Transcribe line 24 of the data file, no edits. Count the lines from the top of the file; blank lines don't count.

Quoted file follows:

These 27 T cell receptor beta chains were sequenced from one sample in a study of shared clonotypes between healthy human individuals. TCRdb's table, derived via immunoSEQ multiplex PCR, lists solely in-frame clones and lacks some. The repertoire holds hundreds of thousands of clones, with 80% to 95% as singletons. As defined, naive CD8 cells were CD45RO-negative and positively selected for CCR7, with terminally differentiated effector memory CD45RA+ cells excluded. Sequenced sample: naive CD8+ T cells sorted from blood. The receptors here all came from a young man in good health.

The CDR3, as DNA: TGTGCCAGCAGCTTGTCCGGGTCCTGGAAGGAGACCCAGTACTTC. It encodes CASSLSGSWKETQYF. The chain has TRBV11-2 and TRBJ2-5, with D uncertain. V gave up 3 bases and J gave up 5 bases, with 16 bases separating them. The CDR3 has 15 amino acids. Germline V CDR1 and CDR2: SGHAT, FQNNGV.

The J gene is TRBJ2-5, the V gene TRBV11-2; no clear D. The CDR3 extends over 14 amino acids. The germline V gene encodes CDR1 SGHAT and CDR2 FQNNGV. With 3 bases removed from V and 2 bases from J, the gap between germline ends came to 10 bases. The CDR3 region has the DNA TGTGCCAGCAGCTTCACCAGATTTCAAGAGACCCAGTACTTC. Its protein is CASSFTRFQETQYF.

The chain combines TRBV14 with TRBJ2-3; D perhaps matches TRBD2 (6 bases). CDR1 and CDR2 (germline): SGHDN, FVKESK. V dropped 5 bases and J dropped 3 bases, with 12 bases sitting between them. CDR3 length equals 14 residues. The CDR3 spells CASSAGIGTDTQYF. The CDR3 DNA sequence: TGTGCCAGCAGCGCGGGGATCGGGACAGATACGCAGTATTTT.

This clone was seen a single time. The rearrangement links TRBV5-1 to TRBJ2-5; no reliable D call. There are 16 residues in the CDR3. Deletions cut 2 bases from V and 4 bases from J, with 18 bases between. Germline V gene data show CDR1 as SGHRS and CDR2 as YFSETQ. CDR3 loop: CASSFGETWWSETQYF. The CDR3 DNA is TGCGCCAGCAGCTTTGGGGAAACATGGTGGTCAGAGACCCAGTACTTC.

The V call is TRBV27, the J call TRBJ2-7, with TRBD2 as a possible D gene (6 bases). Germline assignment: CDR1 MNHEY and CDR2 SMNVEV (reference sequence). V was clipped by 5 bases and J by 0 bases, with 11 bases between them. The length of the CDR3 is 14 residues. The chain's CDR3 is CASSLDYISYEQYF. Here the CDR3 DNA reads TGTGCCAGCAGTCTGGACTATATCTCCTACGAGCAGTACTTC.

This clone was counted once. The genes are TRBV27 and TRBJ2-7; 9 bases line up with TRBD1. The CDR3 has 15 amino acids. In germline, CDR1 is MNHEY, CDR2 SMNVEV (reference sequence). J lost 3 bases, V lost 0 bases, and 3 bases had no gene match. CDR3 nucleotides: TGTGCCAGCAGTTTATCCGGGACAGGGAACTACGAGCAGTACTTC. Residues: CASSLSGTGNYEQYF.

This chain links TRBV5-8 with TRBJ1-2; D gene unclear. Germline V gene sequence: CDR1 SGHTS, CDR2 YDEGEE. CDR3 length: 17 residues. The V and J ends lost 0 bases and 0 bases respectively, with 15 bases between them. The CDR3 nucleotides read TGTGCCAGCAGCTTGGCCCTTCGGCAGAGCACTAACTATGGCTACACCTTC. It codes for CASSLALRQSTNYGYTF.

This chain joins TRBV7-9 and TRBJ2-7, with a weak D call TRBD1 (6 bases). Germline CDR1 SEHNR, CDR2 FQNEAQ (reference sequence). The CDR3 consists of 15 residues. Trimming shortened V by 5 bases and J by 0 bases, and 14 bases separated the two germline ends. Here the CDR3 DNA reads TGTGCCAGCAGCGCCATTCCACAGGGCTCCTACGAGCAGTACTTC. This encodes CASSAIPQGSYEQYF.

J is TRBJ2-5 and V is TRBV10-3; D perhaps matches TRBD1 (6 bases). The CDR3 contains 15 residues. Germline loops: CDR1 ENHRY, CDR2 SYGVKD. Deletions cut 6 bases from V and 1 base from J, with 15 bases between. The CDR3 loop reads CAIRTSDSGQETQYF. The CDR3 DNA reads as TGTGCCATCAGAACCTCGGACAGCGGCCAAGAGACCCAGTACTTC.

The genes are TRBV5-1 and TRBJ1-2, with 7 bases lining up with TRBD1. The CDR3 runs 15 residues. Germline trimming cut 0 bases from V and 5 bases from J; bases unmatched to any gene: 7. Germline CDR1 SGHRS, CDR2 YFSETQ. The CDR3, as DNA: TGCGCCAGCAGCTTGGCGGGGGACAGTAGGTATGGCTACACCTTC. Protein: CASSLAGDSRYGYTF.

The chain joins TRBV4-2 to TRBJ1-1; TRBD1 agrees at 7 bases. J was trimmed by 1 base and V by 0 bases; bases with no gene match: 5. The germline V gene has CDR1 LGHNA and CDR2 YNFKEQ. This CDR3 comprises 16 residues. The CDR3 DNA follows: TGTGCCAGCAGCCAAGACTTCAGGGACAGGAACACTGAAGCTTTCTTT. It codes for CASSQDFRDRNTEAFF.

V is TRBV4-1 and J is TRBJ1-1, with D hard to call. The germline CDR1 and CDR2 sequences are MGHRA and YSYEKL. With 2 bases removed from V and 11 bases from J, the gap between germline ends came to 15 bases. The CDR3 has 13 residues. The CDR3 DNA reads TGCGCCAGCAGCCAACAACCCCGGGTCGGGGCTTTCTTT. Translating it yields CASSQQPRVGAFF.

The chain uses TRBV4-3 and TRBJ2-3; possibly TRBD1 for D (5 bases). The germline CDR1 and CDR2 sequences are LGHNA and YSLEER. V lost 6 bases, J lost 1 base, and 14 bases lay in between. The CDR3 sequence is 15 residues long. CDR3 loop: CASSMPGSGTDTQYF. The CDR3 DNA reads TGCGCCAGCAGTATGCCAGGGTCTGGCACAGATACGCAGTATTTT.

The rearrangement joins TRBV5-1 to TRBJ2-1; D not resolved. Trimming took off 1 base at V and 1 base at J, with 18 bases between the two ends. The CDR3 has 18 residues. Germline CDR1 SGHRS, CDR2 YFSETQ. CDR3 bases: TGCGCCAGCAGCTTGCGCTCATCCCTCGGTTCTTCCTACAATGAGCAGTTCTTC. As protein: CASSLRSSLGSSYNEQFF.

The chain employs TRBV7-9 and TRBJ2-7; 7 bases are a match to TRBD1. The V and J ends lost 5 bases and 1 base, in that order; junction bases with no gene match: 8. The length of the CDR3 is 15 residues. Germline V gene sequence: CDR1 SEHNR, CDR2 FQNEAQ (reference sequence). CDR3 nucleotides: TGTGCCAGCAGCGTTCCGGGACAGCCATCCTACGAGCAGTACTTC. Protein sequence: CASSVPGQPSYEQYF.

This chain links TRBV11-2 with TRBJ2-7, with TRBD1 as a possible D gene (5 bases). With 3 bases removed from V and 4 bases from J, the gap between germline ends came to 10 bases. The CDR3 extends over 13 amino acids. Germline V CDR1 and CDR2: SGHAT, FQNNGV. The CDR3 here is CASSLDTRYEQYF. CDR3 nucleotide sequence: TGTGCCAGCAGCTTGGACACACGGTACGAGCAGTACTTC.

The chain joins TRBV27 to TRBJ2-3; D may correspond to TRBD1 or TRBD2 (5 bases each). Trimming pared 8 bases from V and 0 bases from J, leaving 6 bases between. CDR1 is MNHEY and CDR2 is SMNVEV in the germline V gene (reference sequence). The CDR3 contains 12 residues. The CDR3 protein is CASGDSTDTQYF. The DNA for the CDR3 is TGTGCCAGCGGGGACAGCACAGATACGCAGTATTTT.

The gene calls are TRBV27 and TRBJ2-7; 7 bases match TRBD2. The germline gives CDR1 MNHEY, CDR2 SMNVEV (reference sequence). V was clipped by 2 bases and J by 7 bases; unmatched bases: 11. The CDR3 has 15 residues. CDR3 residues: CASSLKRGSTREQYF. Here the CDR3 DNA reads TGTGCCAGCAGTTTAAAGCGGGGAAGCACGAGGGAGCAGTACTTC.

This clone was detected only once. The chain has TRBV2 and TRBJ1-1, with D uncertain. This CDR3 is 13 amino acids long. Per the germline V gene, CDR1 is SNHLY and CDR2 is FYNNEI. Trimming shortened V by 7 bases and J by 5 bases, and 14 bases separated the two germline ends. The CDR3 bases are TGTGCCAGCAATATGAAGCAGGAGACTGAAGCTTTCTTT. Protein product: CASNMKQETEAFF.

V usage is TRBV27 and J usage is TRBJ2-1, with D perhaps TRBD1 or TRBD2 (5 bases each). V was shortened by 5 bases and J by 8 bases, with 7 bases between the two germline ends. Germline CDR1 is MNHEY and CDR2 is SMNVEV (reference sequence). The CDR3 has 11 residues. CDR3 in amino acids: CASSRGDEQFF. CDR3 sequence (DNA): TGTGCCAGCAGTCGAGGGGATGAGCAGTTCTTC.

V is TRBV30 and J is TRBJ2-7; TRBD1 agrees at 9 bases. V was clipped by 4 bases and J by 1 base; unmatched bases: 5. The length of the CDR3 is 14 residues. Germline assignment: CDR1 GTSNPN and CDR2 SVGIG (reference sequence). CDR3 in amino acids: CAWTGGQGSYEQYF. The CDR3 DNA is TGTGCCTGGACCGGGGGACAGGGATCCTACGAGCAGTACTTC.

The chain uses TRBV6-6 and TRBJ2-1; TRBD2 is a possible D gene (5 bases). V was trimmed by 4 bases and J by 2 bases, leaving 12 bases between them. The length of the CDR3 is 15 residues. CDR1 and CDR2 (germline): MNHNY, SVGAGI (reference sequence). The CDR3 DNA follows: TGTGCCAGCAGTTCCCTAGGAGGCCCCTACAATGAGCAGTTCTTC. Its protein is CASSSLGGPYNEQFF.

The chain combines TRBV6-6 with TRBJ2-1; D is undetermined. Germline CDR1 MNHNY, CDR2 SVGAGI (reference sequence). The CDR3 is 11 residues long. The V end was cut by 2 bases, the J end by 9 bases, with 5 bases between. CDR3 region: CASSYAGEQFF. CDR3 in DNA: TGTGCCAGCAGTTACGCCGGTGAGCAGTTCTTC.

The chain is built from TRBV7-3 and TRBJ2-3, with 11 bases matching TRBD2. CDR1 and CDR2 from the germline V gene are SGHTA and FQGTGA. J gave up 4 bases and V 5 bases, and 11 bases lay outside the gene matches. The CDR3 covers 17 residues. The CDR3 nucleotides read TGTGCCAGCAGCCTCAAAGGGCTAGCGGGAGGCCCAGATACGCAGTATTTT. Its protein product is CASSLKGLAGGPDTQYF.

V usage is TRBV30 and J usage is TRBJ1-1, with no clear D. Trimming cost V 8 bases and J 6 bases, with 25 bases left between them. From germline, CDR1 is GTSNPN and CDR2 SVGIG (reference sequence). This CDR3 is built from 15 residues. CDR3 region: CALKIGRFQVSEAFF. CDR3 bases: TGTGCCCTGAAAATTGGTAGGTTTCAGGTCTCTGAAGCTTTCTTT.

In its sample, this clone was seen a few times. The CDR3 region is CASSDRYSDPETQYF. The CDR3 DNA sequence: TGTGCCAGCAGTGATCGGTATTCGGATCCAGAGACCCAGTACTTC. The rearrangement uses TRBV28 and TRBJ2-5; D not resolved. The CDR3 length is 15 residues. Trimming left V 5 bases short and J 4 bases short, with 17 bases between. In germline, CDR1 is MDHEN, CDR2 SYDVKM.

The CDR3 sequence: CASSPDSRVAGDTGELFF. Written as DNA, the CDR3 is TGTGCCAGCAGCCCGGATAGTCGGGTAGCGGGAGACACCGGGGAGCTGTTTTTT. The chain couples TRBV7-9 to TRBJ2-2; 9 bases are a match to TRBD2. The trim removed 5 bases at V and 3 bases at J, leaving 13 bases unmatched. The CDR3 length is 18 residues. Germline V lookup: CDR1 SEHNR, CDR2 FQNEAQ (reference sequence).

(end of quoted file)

The chain combines TRBV6-6 with TRBJ2-1; D is undetermined. Germline CDR1 MNHNY, CDR2 SVGAGI (reference sequence). The CDR3 is 11 residues long. The V end was cut by 2 bases, the J end by 9 bases, with 5 bases between. CDR3 region: CASSYAGEQFF. CDR3 in DNA: TGTGCCAGCAGTTACGCCGGTGAGCAGTTCTTC.